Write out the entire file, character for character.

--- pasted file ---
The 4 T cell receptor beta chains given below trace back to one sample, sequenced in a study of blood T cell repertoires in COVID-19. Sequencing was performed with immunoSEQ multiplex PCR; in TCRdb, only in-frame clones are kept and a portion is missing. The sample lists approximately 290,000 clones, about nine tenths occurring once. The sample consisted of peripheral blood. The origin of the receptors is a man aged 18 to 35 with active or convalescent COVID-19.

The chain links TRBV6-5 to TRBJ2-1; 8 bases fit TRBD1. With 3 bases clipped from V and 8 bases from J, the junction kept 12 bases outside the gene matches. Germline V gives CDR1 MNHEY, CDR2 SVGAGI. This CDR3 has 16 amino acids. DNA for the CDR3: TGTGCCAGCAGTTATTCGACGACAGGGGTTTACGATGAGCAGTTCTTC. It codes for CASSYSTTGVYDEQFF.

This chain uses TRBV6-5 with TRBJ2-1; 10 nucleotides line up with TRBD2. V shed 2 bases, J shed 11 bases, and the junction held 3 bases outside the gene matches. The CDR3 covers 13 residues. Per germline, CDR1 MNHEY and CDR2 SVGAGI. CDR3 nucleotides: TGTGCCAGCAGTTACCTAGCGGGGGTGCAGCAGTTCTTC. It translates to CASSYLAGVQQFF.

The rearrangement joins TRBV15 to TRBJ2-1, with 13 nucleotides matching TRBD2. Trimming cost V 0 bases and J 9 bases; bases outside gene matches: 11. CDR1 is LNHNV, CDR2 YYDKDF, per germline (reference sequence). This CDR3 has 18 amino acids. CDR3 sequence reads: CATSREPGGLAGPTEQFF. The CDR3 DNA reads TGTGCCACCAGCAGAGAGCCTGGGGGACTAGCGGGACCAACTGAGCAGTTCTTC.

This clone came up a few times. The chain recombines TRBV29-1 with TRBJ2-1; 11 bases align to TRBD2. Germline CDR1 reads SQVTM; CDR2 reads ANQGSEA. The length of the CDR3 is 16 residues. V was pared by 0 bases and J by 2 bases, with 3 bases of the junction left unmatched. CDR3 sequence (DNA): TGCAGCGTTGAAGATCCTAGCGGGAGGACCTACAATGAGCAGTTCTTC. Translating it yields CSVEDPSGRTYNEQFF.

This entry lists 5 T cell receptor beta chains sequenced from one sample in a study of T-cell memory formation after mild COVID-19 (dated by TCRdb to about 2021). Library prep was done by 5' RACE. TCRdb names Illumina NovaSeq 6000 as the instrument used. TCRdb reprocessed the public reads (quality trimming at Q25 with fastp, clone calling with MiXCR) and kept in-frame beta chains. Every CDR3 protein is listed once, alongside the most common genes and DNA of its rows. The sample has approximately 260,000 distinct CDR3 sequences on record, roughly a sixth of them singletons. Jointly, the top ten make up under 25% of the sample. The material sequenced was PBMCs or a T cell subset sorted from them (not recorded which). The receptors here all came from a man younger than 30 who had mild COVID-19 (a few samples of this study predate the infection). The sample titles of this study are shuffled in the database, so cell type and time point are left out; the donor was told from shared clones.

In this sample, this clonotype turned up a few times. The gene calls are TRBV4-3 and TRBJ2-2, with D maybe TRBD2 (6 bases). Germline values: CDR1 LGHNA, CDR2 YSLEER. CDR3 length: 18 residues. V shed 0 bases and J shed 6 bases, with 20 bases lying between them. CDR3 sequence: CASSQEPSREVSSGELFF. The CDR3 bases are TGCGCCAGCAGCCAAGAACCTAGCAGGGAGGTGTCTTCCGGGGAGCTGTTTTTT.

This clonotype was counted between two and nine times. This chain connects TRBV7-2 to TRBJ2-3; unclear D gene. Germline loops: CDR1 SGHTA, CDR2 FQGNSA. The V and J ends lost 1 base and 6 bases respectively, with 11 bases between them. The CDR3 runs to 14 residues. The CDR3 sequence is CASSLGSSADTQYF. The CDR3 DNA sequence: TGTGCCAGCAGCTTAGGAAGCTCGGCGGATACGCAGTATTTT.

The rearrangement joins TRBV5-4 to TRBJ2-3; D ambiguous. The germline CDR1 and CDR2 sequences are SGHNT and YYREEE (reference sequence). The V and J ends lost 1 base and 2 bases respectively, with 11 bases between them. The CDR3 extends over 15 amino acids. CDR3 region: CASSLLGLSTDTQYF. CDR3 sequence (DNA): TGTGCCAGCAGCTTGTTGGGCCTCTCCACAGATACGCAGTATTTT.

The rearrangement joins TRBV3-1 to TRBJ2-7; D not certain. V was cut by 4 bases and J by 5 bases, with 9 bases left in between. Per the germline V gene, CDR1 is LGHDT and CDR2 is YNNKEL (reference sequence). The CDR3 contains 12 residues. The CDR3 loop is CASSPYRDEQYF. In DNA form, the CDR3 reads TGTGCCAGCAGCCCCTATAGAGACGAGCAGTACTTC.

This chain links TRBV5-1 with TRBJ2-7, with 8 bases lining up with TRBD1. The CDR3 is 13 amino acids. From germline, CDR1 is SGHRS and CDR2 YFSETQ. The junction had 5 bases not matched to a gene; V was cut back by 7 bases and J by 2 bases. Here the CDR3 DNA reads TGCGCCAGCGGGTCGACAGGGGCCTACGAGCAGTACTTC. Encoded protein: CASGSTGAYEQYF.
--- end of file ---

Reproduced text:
The 4 T cell receptor beta chains given below trace back to one sample, sequenced in a study of blood T cell repertoires in COVID-19. Sequencing was performed with immunoSEQ multiplex PCR; in TCRdb, only in-frame clones are kept and a portion is missing. The sample lists approximately 290,000 clones, about nine tenths occurring once. The sample consisted of peripheral blood. The origin of the receptors is a man aged 18 to 35 with active or convalescent COVID-19.

The chain links TRBV6-5 to TRBJ2-1; 8 bases fit TRBD1. With 3 bases clipped from V and 8 bases from J, the junction kept 12 bases outside the gene matches. Germline V gives CDR1 MNHEY, CDR2 SVGAGI. This CDR3 has 16 amino acids. DNA for the CDR3: TGTGCCAGCAGTTATTCGACGACAGGGGTTTACGATGAGCAGTTCTTC. It codes for CASSYSTTGVYDEQFF.

This chain uses TRBV6-5 with TRBJ2-1; 10 nucleotides line up with TRBD2. V shed 2 bases, J shed 11 bases, and the junction held 3 bases outside the gene matches. The CDR3 covers 13 residues. Per germline, CDR1 MNHEY and CDR2 SVGAGI. CDR3 nucleotides: TGTGCCAGCAGTTACCTAGCGGGGGTGCAGCAGTTCTTC. It translates to CASSYLAGVQQFF.

The rearrangement joins TRBV15 to TRBJ2-1, with 13 nucleotides matching TRBD2. Trimming cost V 0 bases and J 9 bases; bases outside gene matches: 11. CDR1 is LNHNV, CDR2 YYDKDF, per germline (reference sequence). This CDR3 has 18 amino acids. CDR3 sequence reads: CATSREPGGLAGPTEQFF. The CDR3 DNA reads TGTGCCACCAGCAGAGAGCCTGGGGGACTAGCGGGACCAACTGAGCAGTTCTTC.

This clone came up a few times. The chain recombines TRBV29-1 with TRBJ2-1; 11 bases align to TRBD2. Germline CDR1 reads SQVTM; CDR2 reads ANQGSEA. The length of the CDR3 is 16 residues. V was pared by 0 bases and J by 2 bases, with 3 bases of the junction left unmatched. CDR3 sequence (DNA): TGCAGCGTTGAAGATCCTAGCGGGAGGACCTACAATGAGCAGTTCTTC. Translating it yields CSVEDPSGRTYNEQFF.

This entry lists 5 T cell receptor beta chains sequenced from one sample in a study of T-cell memory formation after mild COVID-19 (dated by TCRdb to about 2021). Library prep was done by 5' RACE. TCRdb names Illumina NovaSeq 6000 as the instrument used. TCRdb reprocessed the public reads (quality trimming at Q25 with fastp, clone calling with MiXCR) and kept in-frame beta chains. Every CDR3 protein is listed once, alongside the most common genes and DNA of its rows. The sample has approximately 260,000 distinct CDR3 sequences on record, roughly a sixth of them singletons. Jointly, the top ten make up under 25% of the sample. The material sequenced was PBMCs or a T cell subset sorted from them (not recorded which). The receptors here all came from a man younger than 30 who had mild COVID-19 (a few samples of this study predate the infection). The sample titles of this study are shuffled in the database, so cell type and time point are left out; the donor was told from shared clones.

In this sample, this clonotype turned up a few times. The gene calls are TRBV4-3 and TRBJ2-2, with D maybe TRBD2 (6 bases). Germline values: CDR1 LGHNA, CDR2 YSLEER. CDR3 length: 18 residues. V shed 0 bases and J shed 6 bases, with 20 bases lying between them. CDR3 sequence: CASSQEPSREVSSGELFF. The CDR3 bases are TGCGCCAGCAGCCAAGAACCTAGCAGGGAGGTGTCTTCCGGGGAGCTGTTTTTT.

This clonotype was counted between two and nine times. This chain connects TRBV7-2 to TRBJ2-3; unclear D gene. Germline loops: CDR1 SGHTA, CDR2 FQGNSA. The V and J ends lost 1 base and 6 bases respectively, with 11 bases between them. The CDR3 runs to 14 residues. The CDR3 sequence is CASSLGSSADTQYF. The CDR3 DNA sequence: TGTGCCAGCAGCTTAGGAAGCTCGGCGGATACGCAGTATTTT.

The rearrangement joins TRBV5-4 to TRBJ2-3; D ambiguous. The germline CDR1 and CDR2 sequences are SGHNT and YYREEE (reference sequence). The V and J ends lost 1 base and 2 bases respectively, with 11 bases between them. The CDR3 extends over 15 amino acids. CDR3 region: CASSLLGLSTDTQYF. CDR3 sequence (DNA): TGTGCCAGCAGCTTGTTGGGCCTCTCCACAGATACGCAGTATTTT.

The rearrangement joins TRBV3-1 to TRBJ2-7; D not certain. V was cut by 4 bases and J by 5 bases, with 9 bases left in between. Per the germline V gene, CDR1 is LGHDT and CDR2 is YNNKEL (reference sequence). The CDR3 contains 12 residues. The CDR3 loop is CASSPYRDEQYF. In DNA form, the CDR3 reads TGTGCCAGCAGCCCCTATAGAGACGAGCAGTACTTC.

This chain links TRBV5-1 with TRBJ2-7, with 8 bases lining up with TRBD1. The CDR3 is 13 amino acids. From germline, CDR1 is SGHRS and CDR2 YFSETQ. The junction had 5 bases not matched to a gene; V was cut back by 7 bases and J by 2 bases. Here the CDR3 DNA reads TGCGCCAGCGGGTCGACAGGGGCCTACGAGCAGTACTTC. Encoded protein: CASGSTGAYEQYF.